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Ceapro Spray Drying Technology Skips Active Development Woes

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Natural ingredients in laboratory beakers

Ceapro Inc. has a solution to tricky-to-manufacture active cosmetic ingredients: its Pressurized Gas eXpanded (PGX) technology reportedly has the ability to sustainably convert biopolymers into ingredients and delivery systems, minus typical drying effects. The technology was recently used to create an anti-aging ingredient for cosmeceuticals.

PGX is a novel spray drying technique that oversteps challenges with drying high-molecular-weight, water-soluble biopolymers—such as degradation and economic feasibility—to produce dried materials in forms including fine powders, microfibrils and fine and coarse granules. The process can reportedly reduce the carbon footprint and increase product shelf life.

Ceapro utilized the technology to create a water-soluble complex composed of co-enzyme Q10 and oat beta glucan (iBG), which is meant to provide hydration to decrease fine lines and wrinkles; provide energy to aging skin; and repair structural skin components.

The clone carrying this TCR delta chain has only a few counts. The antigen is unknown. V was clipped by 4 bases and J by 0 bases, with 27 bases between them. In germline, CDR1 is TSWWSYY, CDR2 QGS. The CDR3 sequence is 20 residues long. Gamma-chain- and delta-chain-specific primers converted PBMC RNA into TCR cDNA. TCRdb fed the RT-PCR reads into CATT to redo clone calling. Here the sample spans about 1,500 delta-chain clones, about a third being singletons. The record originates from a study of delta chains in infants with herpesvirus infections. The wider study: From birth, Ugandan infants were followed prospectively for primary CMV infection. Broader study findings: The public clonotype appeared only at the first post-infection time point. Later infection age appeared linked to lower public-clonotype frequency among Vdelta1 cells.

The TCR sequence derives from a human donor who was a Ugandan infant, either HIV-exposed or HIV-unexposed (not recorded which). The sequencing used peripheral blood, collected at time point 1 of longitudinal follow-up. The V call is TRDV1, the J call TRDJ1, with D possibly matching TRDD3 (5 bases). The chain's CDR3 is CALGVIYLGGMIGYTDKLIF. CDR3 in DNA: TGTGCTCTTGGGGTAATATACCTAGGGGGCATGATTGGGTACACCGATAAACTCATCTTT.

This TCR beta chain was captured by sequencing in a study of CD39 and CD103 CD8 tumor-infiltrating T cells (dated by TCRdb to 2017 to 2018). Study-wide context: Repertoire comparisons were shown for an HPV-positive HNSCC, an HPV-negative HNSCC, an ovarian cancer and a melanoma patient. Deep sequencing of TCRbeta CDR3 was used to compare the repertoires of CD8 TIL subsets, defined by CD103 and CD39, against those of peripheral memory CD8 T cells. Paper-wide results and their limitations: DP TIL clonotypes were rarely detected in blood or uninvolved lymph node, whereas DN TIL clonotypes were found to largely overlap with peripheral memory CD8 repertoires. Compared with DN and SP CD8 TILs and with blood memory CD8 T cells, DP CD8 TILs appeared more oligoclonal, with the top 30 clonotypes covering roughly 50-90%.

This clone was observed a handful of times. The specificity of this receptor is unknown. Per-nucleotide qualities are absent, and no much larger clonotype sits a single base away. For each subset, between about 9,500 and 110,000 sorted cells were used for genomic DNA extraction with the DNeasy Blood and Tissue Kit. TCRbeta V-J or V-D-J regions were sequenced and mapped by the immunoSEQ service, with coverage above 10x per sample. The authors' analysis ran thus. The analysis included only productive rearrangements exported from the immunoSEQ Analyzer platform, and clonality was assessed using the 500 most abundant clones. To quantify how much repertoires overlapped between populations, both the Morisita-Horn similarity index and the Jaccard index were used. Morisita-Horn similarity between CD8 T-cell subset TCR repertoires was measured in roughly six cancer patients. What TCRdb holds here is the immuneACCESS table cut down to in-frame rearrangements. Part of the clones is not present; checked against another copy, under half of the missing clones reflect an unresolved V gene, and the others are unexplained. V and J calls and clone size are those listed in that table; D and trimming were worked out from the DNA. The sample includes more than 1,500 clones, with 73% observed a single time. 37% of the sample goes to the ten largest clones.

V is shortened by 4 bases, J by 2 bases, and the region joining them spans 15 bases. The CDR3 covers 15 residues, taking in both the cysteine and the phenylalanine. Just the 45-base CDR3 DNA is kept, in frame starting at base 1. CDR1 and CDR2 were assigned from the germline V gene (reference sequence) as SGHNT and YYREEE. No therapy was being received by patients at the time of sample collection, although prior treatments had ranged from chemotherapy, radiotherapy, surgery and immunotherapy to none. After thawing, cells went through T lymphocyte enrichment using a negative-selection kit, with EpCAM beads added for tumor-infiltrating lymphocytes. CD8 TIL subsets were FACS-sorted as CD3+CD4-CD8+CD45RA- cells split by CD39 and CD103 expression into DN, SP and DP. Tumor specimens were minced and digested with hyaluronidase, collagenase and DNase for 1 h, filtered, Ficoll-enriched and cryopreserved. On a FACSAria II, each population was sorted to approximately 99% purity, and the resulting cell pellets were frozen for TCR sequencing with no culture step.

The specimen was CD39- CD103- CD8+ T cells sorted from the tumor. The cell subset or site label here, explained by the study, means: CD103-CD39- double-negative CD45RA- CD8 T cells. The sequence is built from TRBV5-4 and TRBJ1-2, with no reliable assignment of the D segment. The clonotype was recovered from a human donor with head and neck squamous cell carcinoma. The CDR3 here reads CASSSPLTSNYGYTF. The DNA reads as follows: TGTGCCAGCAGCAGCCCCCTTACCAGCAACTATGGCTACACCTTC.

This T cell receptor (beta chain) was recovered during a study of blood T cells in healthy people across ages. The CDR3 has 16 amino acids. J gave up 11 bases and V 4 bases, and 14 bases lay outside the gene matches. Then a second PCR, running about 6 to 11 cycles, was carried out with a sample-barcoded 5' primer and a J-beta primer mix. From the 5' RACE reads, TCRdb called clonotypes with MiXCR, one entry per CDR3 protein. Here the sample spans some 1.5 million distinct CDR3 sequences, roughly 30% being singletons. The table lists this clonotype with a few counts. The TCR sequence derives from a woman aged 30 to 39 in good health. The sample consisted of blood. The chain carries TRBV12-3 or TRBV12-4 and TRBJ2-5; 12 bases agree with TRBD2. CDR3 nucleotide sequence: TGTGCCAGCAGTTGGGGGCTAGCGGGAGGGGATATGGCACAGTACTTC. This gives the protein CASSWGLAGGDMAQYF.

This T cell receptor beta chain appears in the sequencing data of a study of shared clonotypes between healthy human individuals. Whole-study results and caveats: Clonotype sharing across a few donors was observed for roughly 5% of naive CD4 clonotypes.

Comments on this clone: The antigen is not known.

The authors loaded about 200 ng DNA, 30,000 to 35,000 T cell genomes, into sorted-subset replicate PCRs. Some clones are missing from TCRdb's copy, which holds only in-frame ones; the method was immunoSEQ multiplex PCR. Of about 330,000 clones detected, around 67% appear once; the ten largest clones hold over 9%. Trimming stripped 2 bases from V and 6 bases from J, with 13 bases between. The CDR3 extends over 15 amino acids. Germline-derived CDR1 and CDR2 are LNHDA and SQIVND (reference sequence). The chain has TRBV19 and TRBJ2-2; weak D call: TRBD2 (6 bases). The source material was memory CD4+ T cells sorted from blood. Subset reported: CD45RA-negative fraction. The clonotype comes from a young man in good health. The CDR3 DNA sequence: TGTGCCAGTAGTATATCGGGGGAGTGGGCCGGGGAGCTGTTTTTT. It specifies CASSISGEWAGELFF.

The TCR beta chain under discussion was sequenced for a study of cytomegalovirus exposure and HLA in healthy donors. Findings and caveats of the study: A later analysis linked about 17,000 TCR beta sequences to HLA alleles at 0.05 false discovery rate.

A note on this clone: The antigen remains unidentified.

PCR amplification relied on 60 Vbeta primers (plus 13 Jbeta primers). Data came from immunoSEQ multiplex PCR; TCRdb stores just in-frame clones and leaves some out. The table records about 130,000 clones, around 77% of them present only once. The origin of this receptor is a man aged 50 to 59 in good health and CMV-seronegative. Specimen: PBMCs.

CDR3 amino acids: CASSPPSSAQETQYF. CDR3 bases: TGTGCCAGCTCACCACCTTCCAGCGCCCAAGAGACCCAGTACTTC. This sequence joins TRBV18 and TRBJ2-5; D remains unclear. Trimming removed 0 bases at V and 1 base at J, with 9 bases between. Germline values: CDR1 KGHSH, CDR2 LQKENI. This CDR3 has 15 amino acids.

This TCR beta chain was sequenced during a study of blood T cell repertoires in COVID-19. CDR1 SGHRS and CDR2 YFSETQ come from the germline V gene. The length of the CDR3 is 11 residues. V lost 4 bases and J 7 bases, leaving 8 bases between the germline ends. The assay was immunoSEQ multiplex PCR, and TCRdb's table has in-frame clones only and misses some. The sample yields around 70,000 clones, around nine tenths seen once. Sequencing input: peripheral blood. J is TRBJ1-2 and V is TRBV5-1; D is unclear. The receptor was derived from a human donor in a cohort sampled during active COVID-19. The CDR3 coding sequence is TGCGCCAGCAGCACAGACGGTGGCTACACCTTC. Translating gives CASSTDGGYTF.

“Using our proprietary PGX technology, [Ceapro] has conducted research on various biopolymer samples from different sources. Given the unique properties obtained with processed compounds and especially the increased surface area allowing for inclusion of other biomaterial, PGX becomes an extraordinary and unique enabling technology to produce innovative delivery systems. We expect PGX to be a game-changing technology and are pleased to participate at this scientific and partnering event within the cosmeceutical industry,” stated Gilles Gagnon, president and CEO, Ceapro, in a press release.

The technology is patented in the U.S., Europe and Canada, and was presented at the Society of Cosmetic Chemists’ 72nd Annual Scientific Meeting & Technology Showcase on Dec. 11-12, 2018, in New York.

For more on the technology, visit www.ceapro.com.

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